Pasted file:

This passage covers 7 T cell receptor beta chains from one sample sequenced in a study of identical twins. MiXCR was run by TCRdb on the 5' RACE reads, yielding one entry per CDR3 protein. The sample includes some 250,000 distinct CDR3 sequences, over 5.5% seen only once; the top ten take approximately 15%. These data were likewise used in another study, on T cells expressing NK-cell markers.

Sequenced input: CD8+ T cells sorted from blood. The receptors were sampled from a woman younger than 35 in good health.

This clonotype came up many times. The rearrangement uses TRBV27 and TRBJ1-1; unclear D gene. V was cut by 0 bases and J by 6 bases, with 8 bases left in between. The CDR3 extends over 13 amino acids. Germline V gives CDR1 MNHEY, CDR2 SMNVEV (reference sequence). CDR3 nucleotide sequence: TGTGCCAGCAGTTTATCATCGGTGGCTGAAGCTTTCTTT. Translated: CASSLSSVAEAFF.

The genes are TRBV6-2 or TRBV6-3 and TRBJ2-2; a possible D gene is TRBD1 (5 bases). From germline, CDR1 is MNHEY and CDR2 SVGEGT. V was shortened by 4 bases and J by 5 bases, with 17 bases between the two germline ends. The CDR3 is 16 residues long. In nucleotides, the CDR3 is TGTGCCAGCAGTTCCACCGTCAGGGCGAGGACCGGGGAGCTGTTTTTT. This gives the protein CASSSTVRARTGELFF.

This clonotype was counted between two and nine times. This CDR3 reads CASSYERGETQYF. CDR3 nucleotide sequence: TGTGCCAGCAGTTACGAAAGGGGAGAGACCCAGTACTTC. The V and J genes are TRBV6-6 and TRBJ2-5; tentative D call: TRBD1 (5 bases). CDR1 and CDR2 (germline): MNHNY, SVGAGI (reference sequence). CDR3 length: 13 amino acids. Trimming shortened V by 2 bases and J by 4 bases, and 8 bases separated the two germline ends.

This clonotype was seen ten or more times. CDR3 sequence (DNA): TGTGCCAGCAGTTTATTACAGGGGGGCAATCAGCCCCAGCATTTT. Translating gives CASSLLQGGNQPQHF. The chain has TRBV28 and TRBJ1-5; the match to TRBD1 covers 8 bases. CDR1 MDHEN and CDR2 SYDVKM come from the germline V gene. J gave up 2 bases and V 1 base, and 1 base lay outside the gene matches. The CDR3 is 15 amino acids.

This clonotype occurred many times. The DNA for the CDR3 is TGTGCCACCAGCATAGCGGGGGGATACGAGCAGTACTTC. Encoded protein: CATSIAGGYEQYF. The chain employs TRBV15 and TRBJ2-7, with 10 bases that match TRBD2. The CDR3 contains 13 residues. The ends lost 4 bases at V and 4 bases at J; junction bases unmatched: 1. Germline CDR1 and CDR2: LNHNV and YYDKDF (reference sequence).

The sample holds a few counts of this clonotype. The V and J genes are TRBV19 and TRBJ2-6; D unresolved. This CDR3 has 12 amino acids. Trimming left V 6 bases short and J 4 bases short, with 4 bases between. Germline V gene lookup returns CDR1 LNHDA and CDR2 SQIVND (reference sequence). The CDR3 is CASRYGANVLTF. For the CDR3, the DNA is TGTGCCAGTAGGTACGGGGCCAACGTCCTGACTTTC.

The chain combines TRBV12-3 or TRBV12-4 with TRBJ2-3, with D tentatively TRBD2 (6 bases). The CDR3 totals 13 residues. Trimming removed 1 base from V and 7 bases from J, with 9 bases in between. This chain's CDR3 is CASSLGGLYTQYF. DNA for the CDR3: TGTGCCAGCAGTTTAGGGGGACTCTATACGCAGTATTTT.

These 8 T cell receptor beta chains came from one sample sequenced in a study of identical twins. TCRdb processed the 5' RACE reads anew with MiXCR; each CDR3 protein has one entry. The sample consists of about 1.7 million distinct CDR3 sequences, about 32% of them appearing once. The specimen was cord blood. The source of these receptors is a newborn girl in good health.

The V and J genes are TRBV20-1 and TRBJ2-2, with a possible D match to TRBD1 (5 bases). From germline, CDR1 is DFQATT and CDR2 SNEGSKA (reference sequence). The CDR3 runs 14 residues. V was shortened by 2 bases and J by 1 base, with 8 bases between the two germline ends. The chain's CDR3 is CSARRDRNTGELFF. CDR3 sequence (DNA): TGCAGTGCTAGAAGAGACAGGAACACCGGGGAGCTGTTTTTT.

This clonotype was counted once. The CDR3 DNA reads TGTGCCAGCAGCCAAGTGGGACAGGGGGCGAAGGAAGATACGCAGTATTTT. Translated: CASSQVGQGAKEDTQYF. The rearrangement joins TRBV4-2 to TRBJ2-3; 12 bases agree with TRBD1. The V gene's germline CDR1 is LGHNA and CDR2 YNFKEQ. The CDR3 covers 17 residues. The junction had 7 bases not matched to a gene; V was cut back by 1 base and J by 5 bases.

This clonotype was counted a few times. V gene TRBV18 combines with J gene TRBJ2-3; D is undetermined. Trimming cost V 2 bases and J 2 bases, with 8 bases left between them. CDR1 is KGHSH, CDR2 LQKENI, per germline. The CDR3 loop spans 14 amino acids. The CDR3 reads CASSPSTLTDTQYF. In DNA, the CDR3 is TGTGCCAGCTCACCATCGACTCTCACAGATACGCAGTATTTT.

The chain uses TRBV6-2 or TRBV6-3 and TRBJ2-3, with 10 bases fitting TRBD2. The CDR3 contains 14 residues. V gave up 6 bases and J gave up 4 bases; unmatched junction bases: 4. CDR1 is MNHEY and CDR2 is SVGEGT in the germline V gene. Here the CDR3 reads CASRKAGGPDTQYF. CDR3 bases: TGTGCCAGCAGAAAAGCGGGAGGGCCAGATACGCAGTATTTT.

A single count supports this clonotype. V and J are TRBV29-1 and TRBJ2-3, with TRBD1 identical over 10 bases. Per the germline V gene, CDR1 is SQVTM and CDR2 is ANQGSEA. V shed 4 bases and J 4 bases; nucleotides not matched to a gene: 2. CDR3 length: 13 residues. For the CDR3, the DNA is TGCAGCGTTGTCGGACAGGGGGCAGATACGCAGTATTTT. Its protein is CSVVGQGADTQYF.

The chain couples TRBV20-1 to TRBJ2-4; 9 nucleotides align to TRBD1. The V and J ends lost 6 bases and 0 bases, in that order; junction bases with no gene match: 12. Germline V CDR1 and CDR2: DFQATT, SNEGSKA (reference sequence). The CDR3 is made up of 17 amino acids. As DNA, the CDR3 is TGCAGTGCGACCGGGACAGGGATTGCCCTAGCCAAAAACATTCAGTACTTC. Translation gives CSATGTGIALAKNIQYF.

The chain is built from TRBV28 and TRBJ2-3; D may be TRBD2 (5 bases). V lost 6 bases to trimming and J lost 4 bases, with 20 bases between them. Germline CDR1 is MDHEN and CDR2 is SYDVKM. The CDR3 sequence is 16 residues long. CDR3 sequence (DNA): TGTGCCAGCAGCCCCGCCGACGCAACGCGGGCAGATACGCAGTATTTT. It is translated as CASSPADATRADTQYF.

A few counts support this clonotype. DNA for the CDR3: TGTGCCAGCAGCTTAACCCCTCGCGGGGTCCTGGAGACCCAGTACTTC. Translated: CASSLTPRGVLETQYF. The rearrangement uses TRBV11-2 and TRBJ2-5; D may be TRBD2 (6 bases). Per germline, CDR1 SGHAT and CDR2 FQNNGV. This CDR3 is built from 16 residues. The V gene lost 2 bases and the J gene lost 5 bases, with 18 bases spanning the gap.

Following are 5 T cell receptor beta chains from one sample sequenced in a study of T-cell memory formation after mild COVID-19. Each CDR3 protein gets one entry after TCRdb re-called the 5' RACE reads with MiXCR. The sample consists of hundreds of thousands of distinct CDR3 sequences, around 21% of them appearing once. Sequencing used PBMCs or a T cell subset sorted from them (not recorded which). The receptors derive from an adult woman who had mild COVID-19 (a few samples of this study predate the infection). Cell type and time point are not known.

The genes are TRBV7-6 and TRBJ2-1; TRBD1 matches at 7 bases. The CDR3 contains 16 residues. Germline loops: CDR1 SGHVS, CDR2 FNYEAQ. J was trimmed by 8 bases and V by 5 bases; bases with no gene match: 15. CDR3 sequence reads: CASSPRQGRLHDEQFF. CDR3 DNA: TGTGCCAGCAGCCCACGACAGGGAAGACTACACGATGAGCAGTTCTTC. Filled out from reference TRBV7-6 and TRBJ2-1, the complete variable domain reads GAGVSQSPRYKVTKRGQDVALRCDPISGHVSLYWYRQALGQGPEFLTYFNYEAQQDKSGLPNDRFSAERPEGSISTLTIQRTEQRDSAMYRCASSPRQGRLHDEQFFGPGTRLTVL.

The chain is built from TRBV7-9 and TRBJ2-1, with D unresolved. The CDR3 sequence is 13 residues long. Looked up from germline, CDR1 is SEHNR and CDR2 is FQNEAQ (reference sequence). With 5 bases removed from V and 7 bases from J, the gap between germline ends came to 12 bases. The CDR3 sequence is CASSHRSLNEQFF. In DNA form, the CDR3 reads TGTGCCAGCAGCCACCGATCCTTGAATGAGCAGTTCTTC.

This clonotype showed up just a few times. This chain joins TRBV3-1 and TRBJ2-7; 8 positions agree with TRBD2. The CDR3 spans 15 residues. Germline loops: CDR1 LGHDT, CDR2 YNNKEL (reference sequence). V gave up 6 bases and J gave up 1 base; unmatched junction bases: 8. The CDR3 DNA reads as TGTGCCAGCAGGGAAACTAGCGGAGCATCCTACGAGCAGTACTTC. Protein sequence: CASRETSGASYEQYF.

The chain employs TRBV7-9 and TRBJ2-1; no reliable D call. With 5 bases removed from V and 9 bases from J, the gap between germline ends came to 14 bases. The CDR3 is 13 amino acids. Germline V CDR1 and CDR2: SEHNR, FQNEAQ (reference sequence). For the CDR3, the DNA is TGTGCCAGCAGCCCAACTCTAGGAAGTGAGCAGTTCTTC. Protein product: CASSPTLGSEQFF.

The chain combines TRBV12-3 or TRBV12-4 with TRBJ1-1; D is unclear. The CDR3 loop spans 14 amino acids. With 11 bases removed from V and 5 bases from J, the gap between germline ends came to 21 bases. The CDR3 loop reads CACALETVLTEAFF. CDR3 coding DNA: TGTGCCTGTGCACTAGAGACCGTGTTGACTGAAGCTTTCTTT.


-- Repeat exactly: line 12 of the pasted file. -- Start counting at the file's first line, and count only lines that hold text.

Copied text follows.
This clonotype was counted once. The CDR3 DNA reads TGTGCCAGCAGCCAAGTGGGACAGGGGGCGAAGGAAGATACGCAGTATTTT. Translated: CASSQVGQGAKEDTQYF. The rearrangement joins TRBV4-2 to TRBJ2-3; 12 bases agree with TRBD1. The V gene's germline CDR1 is LGHNA and CDR2 YNFKEQ. The CDR3 covers 17 residues. The junction had 7 bases not matched to a gene; V was cut back by 1 base and J by 5 bases.